For even more adventure, one time I went through Oakridge, towards Hills Creek Reservoir, took Larison Creek / USFS 2106, then 5850, then either the 737 or 744 minor spur across to the 2213, then on to Bohemia Saddle.   That took a good 4 hours and most of the time I was functionally lost and very happy to have left Oakridge with a full tank plus 2 5-gallon jerry cans of gas.

 

Fun big country.   Lot of places are not that far apart but the roads do not go from A to B without going through P, Q, and twice through Z to get there.    

 

MIB

 

 

  • Thanks 1

Share this post


Link to post
Share on other sites
Madison5716

Wow, thanks for the fantastic details! I very much appreciate all that typing! We were knocking around at the beginnings of those creeks, Brice and Sharps. Looks like GREAT squatching area. I've  heard from Tobe Johnson that there's lots of sightings up thataway, too. I also want to try gold panning, which my kid woukd like. Thanks, MIB!

 

Going to check out that structure on the lake this weekend in my new kayak. Can't wait, should be fun!

 

 

20190820_173259.jpg

  • Upvote 1

Share this post


Link to post
Share on other sites
Catmandoo
Posted (edited)

^^^ Is the image a stock image?  I do not see a floatation vest / jacket. A whistle?   Cold water is under rated as extremely dangerous.

In Oregon, Black Cat Mining and Armadillo Mining Supply are places for supplies. Recreational prospecting in your area may not require permits. Check with the BLM.  Depending on fish spawning timing, you may have seasonal restrictions that limit access to prospecting areas. Never trespass on a claim. There will be little yellow metal placards on the corners of the claims. Know before you go.

Prospecting is hard work. Family prospecting activities are common ( slave labor ).

 

Oregon seems like that when Mazama blew up, the whole state was sprinkled with a little bit of gold.

Edited by Catmandoo
more text
  • Upvote 1

Share this post


Link to post
Share on other sites
BC witness

Ditto on the PFD, they're a nuisance to wear, but quite literally a life saver.

 

Gotcha on the slave labour, I had 3 teenagers and my wife along when I worked my claim. They usually got more gold than me, too!!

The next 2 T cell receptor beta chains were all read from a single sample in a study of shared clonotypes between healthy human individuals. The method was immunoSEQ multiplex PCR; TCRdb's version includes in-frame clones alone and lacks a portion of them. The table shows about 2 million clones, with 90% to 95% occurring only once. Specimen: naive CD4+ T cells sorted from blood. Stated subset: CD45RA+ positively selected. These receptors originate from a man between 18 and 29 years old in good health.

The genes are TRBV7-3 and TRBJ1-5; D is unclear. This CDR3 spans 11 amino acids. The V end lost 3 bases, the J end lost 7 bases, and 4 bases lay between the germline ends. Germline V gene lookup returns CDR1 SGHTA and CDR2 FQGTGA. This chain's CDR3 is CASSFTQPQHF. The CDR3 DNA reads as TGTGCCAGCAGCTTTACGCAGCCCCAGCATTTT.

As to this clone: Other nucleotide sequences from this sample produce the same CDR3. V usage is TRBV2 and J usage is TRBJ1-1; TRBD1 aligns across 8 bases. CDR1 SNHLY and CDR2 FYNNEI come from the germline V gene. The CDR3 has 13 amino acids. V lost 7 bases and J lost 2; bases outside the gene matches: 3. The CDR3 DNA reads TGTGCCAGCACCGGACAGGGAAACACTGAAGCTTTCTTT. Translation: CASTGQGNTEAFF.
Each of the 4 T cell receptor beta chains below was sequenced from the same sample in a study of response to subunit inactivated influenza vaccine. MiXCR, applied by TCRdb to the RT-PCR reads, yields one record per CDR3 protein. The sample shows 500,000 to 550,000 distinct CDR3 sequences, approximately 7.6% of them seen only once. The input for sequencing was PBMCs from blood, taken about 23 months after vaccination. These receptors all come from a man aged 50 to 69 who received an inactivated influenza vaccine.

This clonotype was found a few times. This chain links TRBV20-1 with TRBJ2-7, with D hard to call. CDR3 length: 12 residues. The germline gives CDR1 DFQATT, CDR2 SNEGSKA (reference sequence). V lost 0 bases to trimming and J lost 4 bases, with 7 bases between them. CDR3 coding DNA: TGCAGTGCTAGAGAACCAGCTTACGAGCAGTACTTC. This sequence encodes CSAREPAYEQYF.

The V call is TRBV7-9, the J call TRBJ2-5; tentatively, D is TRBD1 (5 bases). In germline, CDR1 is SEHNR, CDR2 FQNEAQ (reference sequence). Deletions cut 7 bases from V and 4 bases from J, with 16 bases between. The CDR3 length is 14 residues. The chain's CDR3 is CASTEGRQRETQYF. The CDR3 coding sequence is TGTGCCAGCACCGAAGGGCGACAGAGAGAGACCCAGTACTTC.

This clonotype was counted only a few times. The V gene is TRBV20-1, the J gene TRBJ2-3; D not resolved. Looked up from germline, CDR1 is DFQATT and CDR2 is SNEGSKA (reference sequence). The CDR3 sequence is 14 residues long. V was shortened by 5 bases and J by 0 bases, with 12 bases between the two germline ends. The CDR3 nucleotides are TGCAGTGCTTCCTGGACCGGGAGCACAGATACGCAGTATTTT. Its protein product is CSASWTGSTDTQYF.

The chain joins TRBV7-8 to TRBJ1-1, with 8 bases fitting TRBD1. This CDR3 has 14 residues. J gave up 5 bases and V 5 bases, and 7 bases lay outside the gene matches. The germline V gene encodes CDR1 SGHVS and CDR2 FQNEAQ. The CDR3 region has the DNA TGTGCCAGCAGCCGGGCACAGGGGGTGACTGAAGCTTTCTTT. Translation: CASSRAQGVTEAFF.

Share this post


Link to post
Share on other sites
Madison5716

I took off the life jacket for the pix. It added another foot and i looked as wide as the kayak, lol. Oh, and the water is about 3 feet deep and fairly warm. The sides of the slough are just out of frame on either side. I wore it otherwise :)

 

I'll check out the gold panning info, thanks! 

  • Haha 1

Share this post


Link to post
Share on other sites
Madison5716
Posted (edited)

Date & Time - August 24, 2019; 7:30 - 9:00pm; dusk and moonless nightfall. 

Weather - 75°F and gorgeous 

Location - McKenzie River

What Happened - Went out along the river last night where I had my first experiences 7 years ago. Didn't see anything or hear anything unusual.  Thankfully, that included cougars; I've seen their prints there before. Did see numerous "No Trespassing" signs (which we respected) and at least one trail cam, though. Those weren't there before.

 

If the bigfoots were once there, they aren't now.

 

You can watch on my YouTube channel,  Lane County Bigfooters. 

20190824_203839.jpg

Edited by Madison5716

Share this post


Link to post
Share on other sites
Huntster
4 hours ago, Madison5716 said:

I took off the life jacket for the pix. It added another foot and i looked as wide as the kayak, lol...........

 

LOL........"Do I look fat in this pfd?"

  • Upvote 1

Share this post


Link to post
Share on other sites
SWWASAS
Posted (edited)

Sadly up on Northern Oregon lately there have been a bunch of downings.    If you think you look big in a PFD you look way worse having been in the water 3 or 4 days.   Do us a big favor and get the picture on dry land or forgo it altogether and wear the PFD.   

 

Interesting that I have been prospecting lately too.      Within 70 miles of where I live the biggest gold discovery in the State of Washington is someplace.    A Mexican man and his son brought out over a million dollars in gold before they were both killed by the Native Americans.   Other than the NA no one else knows where it might be.  Looking at the geology of the region and what little is known I have some idea of where it might be.    But my fear is that the Mexicans purposely misled others where the mine was.  Hopefully the NA are not still protecting the mine.  

Edited by SWWASAS

Share this post


Link to post
Share on other sites
Huntster

LOL.........that old "lost mine" legend is everywhere except here in Alaska, where there is still a lot of gold to be easily dug up, but where every square inch of the state is claimed. 

Share this post


Link to post
Share on other sites

×
×
  • Create New...